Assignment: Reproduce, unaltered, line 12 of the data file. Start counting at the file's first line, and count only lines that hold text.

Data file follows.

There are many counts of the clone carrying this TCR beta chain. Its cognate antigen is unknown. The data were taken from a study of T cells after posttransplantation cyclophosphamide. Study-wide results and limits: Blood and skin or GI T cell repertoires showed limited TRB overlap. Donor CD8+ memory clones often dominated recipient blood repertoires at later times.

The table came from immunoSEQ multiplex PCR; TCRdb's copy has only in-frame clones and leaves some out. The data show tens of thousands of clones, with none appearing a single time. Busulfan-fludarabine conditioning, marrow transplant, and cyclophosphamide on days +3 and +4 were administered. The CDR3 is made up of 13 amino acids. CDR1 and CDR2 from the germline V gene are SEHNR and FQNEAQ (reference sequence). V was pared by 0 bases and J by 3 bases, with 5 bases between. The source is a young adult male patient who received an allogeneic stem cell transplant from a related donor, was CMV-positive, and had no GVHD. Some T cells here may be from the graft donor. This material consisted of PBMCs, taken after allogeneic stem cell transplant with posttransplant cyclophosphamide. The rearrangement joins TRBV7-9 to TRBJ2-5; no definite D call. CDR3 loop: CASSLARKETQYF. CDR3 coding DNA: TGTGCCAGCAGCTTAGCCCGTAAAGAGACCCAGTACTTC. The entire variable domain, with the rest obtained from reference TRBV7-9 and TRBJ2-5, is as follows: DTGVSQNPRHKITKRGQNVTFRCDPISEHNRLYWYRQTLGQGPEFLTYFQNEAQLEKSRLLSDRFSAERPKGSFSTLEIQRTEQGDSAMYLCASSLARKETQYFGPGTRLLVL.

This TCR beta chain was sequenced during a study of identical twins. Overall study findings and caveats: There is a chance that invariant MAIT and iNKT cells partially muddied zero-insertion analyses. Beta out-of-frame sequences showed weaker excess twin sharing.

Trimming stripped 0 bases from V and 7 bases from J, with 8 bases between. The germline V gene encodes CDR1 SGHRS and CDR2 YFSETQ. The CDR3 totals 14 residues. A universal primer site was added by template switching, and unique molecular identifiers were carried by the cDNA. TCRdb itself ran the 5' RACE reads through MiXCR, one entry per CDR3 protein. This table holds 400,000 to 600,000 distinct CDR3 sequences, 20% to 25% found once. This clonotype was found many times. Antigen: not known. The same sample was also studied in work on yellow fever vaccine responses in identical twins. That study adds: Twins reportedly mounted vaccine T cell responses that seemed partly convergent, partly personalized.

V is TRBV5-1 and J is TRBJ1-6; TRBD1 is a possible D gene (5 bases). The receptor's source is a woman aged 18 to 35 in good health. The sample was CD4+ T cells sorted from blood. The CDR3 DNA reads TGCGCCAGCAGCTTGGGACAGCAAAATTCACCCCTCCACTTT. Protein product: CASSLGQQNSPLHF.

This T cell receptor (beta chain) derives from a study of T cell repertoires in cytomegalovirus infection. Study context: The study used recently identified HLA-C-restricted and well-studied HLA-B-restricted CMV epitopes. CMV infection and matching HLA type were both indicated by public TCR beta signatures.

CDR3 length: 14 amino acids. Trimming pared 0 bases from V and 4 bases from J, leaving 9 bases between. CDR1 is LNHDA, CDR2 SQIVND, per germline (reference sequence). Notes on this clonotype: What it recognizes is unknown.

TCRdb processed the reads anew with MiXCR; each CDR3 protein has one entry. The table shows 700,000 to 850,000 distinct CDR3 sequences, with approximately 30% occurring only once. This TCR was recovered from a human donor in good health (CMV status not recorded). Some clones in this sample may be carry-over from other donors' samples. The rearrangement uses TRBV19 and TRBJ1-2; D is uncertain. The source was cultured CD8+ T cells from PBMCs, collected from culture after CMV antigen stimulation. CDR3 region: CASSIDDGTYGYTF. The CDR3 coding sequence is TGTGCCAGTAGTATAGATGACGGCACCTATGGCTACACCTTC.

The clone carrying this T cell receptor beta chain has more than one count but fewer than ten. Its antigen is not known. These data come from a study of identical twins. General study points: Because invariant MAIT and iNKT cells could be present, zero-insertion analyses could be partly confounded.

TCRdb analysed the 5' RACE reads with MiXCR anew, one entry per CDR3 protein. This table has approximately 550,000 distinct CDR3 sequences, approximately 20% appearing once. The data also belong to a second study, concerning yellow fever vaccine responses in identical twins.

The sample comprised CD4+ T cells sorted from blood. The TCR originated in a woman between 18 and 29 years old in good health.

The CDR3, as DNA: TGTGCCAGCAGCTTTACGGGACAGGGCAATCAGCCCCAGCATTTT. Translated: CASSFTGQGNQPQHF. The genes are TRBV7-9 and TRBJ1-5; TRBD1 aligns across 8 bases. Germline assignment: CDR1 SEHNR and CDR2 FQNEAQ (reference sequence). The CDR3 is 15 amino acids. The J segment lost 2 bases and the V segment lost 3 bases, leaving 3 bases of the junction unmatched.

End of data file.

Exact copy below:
The CDR3, as DNA: TGTGCCAGCAGCTTTACGGGACAGGGCAATCAGCCCCAGCATTTT. Translated: CASSFTGQGNQPQHF. The genes are TRBV7-9 and TRBJ1-5; TRBD1 aligns across 8 bases. Germline assignment: CDR1 SEHNR and CDR2 FQNEAQ (reference sequence). The CDR3 is 15 amino acids. The J segment lost 2 bases and the V segment lost 3 bases, leaving 3 bases of the junction unmatched.